In this blog post, I am going to focus on the lead leg when throwing. While arm path and direction are definitely something to not ignore, the lead leg plays a very important role when throwing a baseball, especially pitching.
Why the Front Leg is Important
Think of the front leg as a means of transferring momentum as energy gets built up. This allows for an optimal transfer of energy into the upper body through the throwing process.
The top pitchers in baseball often show similar traits and mechanics. While they each have a unique way to their delivery, most tend to hit similar checkpoints, and one of these checkpoints is a great front leg brace.
Without the front leg bracing and assisting in that energy transfer, where could all the force go?
Shoulder? Elbow? Your back?
All that will depend on the athlete, and their individual body makeup and throwing biomechanics.
How to Work on the Front Leg
The following exercises are some of my “Go To’s” I have used with MLB, MiLB, NCAA, all the way down to youth levels!
1. OVERHEAD MED BALL TOSS
This is a great drill to work on your front leg and knee extending. Watch the videos below to see what not to do, and how to optimally perform the med ball drill with the help of a ramp or wedge. We normally perform 2-4 sets of 3-5 reps on each side.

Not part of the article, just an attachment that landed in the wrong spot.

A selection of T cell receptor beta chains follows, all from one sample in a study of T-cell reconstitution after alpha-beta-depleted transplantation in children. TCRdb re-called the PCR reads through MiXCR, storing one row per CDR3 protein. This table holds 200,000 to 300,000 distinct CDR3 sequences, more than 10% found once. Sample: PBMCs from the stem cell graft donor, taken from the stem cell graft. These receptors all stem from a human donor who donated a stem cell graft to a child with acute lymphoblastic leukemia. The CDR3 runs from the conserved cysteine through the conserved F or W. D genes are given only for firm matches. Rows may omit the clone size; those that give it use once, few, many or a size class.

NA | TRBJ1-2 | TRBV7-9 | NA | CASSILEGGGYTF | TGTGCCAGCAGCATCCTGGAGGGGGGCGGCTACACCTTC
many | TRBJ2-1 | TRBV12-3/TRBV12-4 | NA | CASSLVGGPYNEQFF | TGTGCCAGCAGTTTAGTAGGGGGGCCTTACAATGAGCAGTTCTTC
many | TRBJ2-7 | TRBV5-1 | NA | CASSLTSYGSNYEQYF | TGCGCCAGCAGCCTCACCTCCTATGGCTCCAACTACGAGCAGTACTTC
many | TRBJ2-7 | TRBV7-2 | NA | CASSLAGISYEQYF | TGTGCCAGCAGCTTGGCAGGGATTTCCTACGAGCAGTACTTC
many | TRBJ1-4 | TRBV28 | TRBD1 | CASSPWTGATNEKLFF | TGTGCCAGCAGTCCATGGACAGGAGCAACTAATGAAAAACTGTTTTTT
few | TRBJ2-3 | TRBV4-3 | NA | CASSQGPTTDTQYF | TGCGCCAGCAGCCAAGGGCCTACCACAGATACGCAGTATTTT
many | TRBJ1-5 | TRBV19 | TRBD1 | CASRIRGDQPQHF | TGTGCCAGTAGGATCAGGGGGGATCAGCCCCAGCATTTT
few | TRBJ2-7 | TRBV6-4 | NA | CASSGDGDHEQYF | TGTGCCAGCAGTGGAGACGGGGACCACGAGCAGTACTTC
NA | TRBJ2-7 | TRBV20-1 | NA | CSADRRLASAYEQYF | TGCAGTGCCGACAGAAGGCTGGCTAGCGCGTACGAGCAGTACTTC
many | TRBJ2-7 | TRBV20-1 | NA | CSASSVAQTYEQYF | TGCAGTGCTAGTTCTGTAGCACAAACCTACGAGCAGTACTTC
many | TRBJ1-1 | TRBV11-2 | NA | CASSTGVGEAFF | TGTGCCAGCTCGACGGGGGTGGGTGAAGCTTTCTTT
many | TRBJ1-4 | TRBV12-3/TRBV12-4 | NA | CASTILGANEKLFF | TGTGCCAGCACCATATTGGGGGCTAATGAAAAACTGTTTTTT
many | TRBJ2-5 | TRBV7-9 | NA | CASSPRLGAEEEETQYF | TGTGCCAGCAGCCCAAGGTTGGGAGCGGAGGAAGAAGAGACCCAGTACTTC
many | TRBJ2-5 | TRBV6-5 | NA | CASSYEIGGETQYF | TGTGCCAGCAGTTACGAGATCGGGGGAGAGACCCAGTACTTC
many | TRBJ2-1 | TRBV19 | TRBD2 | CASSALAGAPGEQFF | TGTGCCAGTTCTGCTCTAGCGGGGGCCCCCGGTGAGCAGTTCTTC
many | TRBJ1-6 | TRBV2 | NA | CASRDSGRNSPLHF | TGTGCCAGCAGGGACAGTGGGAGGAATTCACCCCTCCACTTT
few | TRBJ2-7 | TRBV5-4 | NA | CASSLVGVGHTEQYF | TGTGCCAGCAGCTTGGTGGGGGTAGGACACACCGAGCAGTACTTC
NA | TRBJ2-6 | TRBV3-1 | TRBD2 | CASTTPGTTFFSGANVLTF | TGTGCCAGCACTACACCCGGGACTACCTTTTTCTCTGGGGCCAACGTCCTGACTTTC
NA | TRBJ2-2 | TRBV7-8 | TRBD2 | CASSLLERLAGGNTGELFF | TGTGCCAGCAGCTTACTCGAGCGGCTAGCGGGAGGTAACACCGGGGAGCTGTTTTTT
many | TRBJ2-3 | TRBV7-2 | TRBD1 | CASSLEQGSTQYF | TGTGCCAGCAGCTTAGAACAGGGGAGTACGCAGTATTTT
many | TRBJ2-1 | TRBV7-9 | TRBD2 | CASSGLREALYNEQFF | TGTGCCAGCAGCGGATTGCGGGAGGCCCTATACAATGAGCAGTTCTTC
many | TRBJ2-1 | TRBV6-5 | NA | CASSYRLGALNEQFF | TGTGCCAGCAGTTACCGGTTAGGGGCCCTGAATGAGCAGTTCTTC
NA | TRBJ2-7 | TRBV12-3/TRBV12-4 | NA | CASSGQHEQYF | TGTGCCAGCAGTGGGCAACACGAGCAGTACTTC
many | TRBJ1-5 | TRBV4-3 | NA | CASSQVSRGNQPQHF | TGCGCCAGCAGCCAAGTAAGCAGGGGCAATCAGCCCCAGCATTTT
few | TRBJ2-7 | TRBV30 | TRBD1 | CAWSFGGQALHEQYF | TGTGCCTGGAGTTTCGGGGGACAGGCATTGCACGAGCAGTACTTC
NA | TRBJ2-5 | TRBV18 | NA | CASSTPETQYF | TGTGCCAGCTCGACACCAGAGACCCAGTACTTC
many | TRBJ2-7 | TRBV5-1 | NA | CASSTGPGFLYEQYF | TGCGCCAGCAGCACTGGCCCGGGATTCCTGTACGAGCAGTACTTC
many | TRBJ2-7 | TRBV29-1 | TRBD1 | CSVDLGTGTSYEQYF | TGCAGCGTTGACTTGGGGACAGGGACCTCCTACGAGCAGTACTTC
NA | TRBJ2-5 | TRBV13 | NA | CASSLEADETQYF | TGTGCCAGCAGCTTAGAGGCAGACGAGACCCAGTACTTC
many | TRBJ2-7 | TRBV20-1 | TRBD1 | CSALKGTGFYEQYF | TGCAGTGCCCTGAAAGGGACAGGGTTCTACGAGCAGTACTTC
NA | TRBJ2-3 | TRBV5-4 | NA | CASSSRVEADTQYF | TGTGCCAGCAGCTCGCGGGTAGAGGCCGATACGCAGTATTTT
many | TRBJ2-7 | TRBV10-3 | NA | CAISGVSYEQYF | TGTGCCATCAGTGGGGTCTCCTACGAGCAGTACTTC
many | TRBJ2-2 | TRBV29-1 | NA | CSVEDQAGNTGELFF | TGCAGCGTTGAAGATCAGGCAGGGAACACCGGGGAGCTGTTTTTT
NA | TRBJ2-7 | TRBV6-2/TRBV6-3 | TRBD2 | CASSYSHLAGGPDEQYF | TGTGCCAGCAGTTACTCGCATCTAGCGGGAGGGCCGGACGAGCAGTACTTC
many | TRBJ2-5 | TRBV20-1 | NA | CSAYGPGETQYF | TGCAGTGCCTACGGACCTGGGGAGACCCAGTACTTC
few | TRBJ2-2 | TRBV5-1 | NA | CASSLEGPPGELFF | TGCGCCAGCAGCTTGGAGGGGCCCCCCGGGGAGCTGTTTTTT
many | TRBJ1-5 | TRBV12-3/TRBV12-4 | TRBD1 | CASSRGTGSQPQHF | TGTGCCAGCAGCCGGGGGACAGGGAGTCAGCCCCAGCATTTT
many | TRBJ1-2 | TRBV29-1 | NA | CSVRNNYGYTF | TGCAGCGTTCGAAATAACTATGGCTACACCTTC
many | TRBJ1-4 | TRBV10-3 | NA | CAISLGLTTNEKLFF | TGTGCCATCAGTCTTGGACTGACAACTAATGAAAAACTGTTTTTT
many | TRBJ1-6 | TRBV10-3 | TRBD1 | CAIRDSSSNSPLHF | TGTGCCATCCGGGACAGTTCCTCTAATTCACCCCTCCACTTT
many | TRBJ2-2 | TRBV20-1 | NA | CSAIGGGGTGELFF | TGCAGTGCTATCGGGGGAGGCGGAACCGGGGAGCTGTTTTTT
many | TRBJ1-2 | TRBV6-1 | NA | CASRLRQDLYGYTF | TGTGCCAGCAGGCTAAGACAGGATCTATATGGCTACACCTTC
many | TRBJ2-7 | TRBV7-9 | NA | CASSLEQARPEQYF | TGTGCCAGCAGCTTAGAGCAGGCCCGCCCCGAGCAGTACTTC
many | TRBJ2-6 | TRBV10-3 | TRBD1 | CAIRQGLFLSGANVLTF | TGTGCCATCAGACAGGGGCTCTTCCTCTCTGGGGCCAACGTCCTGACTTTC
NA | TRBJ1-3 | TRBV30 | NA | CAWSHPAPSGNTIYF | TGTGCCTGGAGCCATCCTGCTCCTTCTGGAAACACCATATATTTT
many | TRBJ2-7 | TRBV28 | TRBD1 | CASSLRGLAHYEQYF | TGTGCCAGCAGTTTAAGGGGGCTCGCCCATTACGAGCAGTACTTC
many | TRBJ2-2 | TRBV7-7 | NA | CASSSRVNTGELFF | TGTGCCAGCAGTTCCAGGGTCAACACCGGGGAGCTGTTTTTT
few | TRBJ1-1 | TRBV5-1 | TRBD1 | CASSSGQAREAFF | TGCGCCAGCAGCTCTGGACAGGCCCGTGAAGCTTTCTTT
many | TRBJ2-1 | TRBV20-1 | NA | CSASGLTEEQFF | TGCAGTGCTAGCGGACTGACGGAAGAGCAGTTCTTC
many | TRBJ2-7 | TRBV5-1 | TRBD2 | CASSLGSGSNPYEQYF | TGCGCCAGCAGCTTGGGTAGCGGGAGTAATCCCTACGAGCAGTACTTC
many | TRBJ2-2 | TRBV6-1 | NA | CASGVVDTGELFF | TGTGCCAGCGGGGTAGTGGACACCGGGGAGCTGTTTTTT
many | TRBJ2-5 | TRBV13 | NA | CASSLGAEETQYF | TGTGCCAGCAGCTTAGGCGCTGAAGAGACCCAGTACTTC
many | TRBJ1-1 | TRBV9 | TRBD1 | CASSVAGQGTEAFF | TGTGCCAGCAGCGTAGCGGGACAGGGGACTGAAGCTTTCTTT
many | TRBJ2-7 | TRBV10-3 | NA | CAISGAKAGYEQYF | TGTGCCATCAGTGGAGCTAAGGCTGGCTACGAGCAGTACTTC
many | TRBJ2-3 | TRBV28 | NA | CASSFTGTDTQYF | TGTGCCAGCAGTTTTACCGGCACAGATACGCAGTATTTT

2. STEP UP JUMPS
This is a great drill to work on your front leg power and force. Start on a box around 12-18 inches based on your height. For reference, the athlete in the video is 6’3″ using a 18″ box.
Drive off your front leg to explode as high as you can. Allow your trail leg to perform a knee drive.
This will help to optimize your timing and production.
I personally like to use the gFlight to measure the athletes jump height. Here’s what we found out about this RHP…1. His left leg was measuring about 11-13″ each jump. 2. His right leg was measuring 7-9″ per jump.
So that lets us know there is a imbalance of power and force.
Getting his right leg caught up will only help his plant lead leg when throwing.
We normally perform 2-4 sets of 3-5 reps on each side.
3. FRONT FOOT ELEVATED LUNGE
This is a great drill to work on your front leg power and force.
Standing on an elevated plate or riser allows the athlete to get near parallel or slightly below parallel in the lunge pattern. The more weight, the more force you must produce to perform the exercise. I typically program 3-5 sets of 4-8 reps on each leg.
4. DUMBBELL STEP UPS
This is a great drill to work on your front leg power and force. This is a very similar leg extension seen in throwers.
We are now adding a weighted component, which will increase strength and power, and should help with force development.
The more weight, the more force you must produce to perform the exercise. I typically program 3-5 sets of 4-8 reps on each leg.
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